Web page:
35 The Ruling (1857)  The Supreme Court’s southern majority ruled against Scott.

36 Why?  The court initially was prepared to avoid questions 1 & 3 by upholding precedent set by earlier courts, which deferred to state law.  Instead the court decided to rule more thoroughly on all aspects of the case.  Northern judges would not go along w/ the less thorough decision – this would give the appearance of geographically divided court. (not good)

37 Why? Chief Justice Roger B. Taney’s Majority Opinion  Question 1:  Negroes had not been a part of the “sovereign people” who made the Constitution; they were not included in the “all men” whom the Declaration of Independence proclaimed “created equal.”  Negroes “had for more than a century before been regarded as beings of an inferior order... So far inferior, that they had no rights which a white man was bound to respect.” R.B. Taney

38 Question 1 cont.  Dissenting opinion (Curtis & McLean)  Free blacks in 1788 and beyond had several legal rights:  Hold and bequeath property  Make contracts  Seek redress in courts  Five of thirteen states that ratified the Constitution allowed black men to vote and they participated in the ratification process.

39 Question 2 (Taney)  Dred Scott’s time in Illinois and Fort Snelling did not make him free upon returning to Missouri.  Curtis & McLean dissented

40 Question 3 (Taney)  Congress had never had the right to prohibit slavery in the territories.  Article IV sec. 3 of the Constitution did not apply because “needful rules and regulations” are not laws.  The 5 th Amendment protects life, liberty, and property. Slavery was not different from any other property, therefore a ban on slavery was unconstitutional.

41 Question 3 (Curtis & McLean)  Scott was a free man by virtue of his extended stays in free territory  Scott was also a citizen under the Constitution  The Constitution did empower Congress to prohibit slavery in territories. “All needful rules and regulations” meant exactly what it said.  The first Congress upheld the 1787 Northwest Ordinance banning slavery in the Northwest Territory. Many examples pre-1820  Became the Republican viewpoint on slavery

42 Effects  Southerners thought it would crush the anti- slavery movement because slavery was now the supreme law of the land  “Black Republicanism is dead”  Politicized the issue of slavery even more  Republican Party effectively used the court decision as a propaganda tool  The Republican party gained support and momentum  Lincoln elected president in next election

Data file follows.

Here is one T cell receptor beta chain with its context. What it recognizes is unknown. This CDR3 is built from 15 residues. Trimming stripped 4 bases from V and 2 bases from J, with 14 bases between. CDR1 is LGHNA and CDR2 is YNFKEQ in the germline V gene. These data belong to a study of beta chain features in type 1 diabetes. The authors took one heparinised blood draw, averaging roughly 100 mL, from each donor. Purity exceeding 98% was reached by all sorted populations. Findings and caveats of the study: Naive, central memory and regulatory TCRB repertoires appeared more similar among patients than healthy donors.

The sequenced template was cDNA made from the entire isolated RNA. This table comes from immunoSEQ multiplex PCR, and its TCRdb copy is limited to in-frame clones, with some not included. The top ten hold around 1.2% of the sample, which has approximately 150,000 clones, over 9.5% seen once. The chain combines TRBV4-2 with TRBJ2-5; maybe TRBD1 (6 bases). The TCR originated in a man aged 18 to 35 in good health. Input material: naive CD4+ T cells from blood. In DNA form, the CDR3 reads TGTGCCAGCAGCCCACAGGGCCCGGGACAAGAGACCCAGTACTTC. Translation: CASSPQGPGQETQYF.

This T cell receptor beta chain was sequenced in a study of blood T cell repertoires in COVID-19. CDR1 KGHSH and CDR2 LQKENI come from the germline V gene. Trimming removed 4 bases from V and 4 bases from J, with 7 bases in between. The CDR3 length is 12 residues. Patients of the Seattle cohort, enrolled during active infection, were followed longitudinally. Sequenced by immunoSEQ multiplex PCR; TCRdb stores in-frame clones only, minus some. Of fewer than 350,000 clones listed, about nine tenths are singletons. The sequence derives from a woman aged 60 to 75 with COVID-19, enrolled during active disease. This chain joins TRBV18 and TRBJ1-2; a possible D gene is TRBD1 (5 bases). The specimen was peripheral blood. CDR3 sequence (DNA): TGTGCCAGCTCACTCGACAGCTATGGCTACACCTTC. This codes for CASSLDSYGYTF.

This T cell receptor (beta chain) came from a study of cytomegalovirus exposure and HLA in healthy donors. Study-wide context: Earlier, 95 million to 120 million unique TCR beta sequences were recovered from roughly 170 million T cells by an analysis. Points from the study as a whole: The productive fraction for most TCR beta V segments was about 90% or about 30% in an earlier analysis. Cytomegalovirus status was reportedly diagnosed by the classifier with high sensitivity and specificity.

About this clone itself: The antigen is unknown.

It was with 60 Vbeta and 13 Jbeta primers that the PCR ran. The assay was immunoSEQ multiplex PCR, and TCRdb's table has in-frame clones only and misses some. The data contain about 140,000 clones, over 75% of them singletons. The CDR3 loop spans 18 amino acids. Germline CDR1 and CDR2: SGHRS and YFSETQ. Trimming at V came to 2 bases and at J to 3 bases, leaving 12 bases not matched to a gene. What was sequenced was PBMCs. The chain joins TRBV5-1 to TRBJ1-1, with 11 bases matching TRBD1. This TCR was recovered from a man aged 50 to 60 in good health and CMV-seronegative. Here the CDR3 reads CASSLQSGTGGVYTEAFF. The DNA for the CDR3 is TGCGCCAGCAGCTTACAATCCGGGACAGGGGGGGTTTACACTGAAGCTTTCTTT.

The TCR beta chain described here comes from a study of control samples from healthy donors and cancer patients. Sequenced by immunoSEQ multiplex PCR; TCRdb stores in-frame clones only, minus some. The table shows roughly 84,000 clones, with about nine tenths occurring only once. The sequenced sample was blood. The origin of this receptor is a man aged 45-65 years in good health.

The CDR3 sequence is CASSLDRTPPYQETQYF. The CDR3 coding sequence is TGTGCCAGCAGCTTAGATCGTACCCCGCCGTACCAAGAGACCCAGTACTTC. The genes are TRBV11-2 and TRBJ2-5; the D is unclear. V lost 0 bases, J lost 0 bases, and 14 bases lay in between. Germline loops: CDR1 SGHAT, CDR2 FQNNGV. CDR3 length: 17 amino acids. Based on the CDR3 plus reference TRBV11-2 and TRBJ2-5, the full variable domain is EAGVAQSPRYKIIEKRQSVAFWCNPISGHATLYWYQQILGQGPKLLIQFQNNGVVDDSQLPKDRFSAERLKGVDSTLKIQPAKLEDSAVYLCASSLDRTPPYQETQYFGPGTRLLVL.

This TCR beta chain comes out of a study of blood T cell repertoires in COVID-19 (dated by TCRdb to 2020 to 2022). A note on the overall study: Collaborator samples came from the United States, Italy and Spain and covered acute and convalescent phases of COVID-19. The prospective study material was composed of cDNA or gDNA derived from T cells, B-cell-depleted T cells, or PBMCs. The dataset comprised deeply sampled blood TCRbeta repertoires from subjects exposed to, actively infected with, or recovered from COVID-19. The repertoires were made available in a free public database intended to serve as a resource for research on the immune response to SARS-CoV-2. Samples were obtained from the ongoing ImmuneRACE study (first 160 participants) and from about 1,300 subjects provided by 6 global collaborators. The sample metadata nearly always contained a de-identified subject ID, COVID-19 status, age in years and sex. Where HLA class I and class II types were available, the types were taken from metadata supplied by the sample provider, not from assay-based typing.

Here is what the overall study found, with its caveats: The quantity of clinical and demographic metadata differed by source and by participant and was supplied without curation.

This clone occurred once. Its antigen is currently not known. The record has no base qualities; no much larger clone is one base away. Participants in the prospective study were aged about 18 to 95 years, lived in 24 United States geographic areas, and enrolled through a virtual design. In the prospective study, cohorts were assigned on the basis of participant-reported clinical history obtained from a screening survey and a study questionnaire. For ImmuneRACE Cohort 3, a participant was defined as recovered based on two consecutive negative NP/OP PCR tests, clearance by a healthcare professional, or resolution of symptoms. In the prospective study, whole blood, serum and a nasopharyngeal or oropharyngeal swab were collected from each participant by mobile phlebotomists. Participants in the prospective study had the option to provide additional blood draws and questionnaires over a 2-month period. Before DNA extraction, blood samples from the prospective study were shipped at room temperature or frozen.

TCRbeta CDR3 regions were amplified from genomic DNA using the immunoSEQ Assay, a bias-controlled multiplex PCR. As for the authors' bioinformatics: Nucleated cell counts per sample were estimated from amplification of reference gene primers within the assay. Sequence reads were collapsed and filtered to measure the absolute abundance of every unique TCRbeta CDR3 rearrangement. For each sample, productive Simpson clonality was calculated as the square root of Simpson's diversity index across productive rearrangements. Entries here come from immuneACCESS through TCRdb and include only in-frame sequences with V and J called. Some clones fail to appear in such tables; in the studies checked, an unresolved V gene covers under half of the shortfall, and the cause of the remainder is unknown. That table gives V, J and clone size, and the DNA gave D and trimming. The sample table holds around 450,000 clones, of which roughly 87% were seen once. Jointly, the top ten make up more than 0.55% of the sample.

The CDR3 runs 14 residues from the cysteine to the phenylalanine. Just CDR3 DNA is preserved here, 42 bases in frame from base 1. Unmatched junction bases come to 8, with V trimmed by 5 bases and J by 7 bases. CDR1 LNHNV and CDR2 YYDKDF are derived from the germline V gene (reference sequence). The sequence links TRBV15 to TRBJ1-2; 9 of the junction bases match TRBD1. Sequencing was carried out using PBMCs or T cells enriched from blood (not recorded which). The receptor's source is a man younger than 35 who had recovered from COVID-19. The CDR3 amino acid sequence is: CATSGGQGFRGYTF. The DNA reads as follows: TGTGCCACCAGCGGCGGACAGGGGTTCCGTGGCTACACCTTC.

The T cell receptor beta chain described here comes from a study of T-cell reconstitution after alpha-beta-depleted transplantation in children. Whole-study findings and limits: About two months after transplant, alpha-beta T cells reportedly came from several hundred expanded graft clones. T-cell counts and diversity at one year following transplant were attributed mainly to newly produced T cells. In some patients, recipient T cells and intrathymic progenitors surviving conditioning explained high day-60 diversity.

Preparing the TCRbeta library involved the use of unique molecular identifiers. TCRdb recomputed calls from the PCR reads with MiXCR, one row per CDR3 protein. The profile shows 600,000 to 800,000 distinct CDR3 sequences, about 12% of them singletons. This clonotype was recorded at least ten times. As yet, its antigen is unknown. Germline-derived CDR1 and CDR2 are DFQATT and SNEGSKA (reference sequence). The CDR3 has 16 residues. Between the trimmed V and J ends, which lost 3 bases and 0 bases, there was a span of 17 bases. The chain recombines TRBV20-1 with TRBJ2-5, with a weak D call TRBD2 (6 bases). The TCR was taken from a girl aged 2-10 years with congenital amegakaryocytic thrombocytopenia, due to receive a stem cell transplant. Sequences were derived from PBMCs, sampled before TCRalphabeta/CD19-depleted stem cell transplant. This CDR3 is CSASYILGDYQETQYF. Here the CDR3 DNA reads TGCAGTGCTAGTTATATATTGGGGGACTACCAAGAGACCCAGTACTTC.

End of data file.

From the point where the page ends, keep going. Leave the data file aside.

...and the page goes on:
43 Dred Scott  His lawsuit to gain freedom was denied in a landmark Supreme Court decision.  Dred Scott PBS video 2:57 Dred Scott PBS video 2:57

44 Lincoln and Douglas Debates  In 1858, Abraham Lincoln challenged Stephan Douglas for senator from Illinois.  Douglas and Lincoln had debates over the issues.  The major issue was slavery.  Lincoln had called slavery “a moral, a social, and political wrong.”  Douglas said that slavery was up to the people.  Douglas won, but Lincoln became a national figure after the debates.

45 LINCOLN- DOUGLAS DEBATES IN 1858 The Lincoln-Douglas debates were a series of formal political debates between Abraham Lincoln and Stephen A. Douglas in a campaign for one of Illinois' two United States Senate seats. Although Lincoln lost the election, these debates launched him into national prominence which eventually led to his election as President of the United States.

46 Lincoln’s House Divided Speech A house divided against itself cannot stand." I believe this government cannot endure, permanently, half slave and half free. I do not expect the Union to be dissolved, I do not expect the house to fall, but I do expect it will cease to be divided. It will become all one thing or all the other.

47 Abraham Lincoln  He opposed the expansion of slavery into the Western territories.

48 John Brown Attacks Harpers Ferry  1859, John Brown, who had murdered proslavery Kansans three years earlier wanted to inspire slaves to fight for their freedom.  He planned to capture the weapons in the U.S arsenal at Harpers Ferry, Virginia.  Brown and 18 followers, 13 white and 5 black, captured the weapons.  They wanted to give the weapons to slaves so they could start a slave revolt.  They killed four people.  Cont.